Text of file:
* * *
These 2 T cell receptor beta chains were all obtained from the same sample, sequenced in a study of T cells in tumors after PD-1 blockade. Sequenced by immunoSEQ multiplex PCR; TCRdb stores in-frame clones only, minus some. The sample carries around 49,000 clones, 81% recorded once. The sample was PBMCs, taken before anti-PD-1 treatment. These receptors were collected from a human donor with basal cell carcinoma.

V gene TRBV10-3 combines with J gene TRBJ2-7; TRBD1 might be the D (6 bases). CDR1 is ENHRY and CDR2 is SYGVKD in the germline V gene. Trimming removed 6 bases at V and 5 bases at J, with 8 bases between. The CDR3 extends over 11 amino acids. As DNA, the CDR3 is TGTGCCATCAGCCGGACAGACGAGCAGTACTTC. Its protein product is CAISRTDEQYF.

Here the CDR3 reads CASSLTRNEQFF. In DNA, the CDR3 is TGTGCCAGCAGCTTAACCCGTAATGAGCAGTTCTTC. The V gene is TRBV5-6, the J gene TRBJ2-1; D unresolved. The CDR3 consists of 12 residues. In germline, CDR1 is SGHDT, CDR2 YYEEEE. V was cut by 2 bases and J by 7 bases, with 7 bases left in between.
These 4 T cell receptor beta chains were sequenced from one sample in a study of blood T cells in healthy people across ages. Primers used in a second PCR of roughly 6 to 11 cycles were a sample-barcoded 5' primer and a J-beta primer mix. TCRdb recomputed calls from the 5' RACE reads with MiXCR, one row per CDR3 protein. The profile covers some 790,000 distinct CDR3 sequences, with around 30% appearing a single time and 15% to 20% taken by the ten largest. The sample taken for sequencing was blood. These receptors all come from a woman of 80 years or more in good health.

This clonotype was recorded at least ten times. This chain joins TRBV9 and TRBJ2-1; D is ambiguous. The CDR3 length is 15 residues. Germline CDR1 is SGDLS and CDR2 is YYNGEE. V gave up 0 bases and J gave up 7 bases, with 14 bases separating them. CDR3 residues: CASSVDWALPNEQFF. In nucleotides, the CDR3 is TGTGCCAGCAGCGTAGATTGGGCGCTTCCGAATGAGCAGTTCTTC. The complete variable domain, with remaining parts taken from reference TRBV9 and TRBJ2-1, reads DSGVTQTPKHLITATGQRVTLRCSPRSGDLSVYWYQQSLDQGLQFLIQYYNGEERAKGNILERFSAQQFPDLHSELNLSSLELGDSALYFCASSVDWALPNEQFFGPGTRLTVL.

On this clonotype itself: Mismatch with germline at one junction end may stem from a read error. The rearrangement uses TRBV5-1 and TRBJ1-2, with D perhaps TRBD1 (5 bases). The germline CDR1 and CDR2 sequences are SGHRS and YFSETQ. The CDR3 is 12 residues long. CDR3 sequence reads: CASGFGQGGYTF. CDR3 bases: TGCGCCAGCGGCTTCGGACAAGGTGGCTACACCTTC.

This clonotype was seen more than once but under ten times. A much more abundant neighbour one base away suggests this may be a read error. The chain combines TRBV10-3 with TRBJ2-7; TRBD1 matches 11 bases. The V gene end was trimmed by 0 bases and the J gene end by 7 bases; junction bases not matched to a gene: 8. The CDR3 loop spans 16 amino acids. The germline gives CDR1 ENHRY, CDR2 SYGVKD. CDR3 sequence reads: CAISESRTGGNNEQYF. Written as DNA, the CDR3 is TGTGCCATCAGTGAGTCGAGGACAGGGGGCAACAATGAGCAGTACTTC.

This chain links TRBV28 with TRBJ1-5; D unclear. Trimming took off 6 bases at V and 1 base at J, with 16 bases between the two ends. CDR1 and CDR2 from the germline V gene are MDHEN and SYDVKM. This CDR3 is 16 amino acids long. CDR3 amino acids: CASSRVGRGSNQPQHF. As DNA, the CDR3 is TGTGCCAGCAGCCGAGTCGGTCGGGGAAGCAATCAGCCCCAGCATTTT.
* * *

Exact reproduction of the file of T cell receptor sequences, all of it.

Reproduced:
These 2 T cell receptor beta chains were all obtained from the same sample, sequenced in a study of T cells in tumors after PD-1 blockade. Sequenced by immunoSEQ multiplex PCR; TCRdb stores in-frame clones only, minus some. The sample carries around 49,000 clones, 81% recorded once. The sample was PBMCs, taken before anti-PD-1 treatment. These receptors were collected from a human donor with basal cell carcinoma.

V gene TRBV10-3 combines with J gene TRBJ2-7; TRBD1 might be the D (6 bases). CDR1 is ENHRY and CDR2 is SYGVKD in the germline V gene. Trimming removed 6 bases at V and 5 bases at J, with 8 bases between. The CDR3 extends over 11 amino acids. As DNA, the CDR3 is TGTGCCATCAGCCGGACAGACGAGCAGTACTTC. Its protein product is CAISRTDEQYF.

Here the CDR3 reads CASSLTRNEQFF. In DNA, the CDR3 is TGTGCCAGCAGCTTAACCCGTAATGAGCAGTTCTTC. The V gene is TRBV5-6, the J gene TRBJ2-1; D unresolved. The CDR3 consists of 12 residues. In germline, CDR1 is SGHDT, CDR2 YYEEEE. V was cut by 2 bases and J by 7 bases, with 7 bases left in between.
These 4 T cell receptor beta chains were sequenced from one sample in a study of blood T cells in healthy people across ages. Primers used in a second PCR of roughly 6 to 11 cycles were a sample-barcoded 5' primer and a J-beta primer mix. TCRdb recomputed calls from the 5' RACE reads with MiXCR, one row per CDR3 protein. The profile covers some 790,000 distinct CDR3 sequences, with around 30% appearing a single time and 15% to 20% taken by the ten largest. The sample taken for sequencing was blood. These receptors all come from a woman of 80 years or more in good health.

This clonotype was recorded at least ten times. This chain joins TRBV9 and TRBJ2-1; D is ambiguous. The CDR3 length is 15 residues. Germline CDR1 is SGDLS and CDR2 is YYNGEE. V gave up 0 bases and J gave up 7 bases, with 14 bases separating them. CDR3 residues: CASSVDWALPNEQFF. In nucleotides, the CDR3 is TGTGCCAGCAGCGTAGATTGGGCGCTTCCGAATGAGCAGTTCTTC. The complete variable domain, with remaining parts taken from reference TRBV9 and TRBJ2-1, reads DSGVTQTPKHLITATGQRVTLRCSPRSGDLSVYWYQQSLDQGLQFLIQYYNGEERAKGNILERFSAQQFPDLHSELNLSSLELGDSALYFCASSVDWALPNEQFFGPGTRLTVL.

On this clonotype itself: Mismatch with germline at one junction end may stem from a read error. The rearrangement uses TRBV5-1 and TRBJ1-2, with D perhaps TRBD1 (5 bases). The germline CDR1 and CDR2 sequences are SGHRS and YFSETQ. The CDR3 is 12 residues long. CDR3 sequence reads: CASGFGQGGYTF. CDR3 bases: TGCGCCAGCGGCTTCGGACAAGGTGGCTACACCTTC.

This clonotype was seen more than once but under ten times. A much more abundant neighbour one base away suggests this may be a read error. The chain combines TRBV10-3 with TRBJ2-7; TRBD1 matches 11 bases. The V gene end was trimmed by 0 bases and the J gene end by 7 bases; junction bases not matched to a gene: 8. The CDR3 loop spans 16 amino acids. The germline gives CDR1 ENHRY, CDR2 SYGVKD. CDR3 sequence reads: CAISESRTGGNNEQYF. Written as DNA, the CDR3 is TGTGCCATCAGTGAGTCGAGGACAGGGGGCAACAATGAGCAGTACTTC.

This chain links TRBV28 with TRBJ1-5; D unclear. Trimming took off 6 bases at V and 1 base at J, with 16 bases between the two ends. CDR1 and CDR2 from the germline V gene are MDHEN and SYDVKM. This CDR3 is 16 amino acids long. CDR3 amino acids: CASSRVGRGSNQPQHF. As DNA, the CDR3 is TGTGCCAGCAGCCGAGTCGGTCGGGGAAGCAATCAGCCCCAGCATTTT.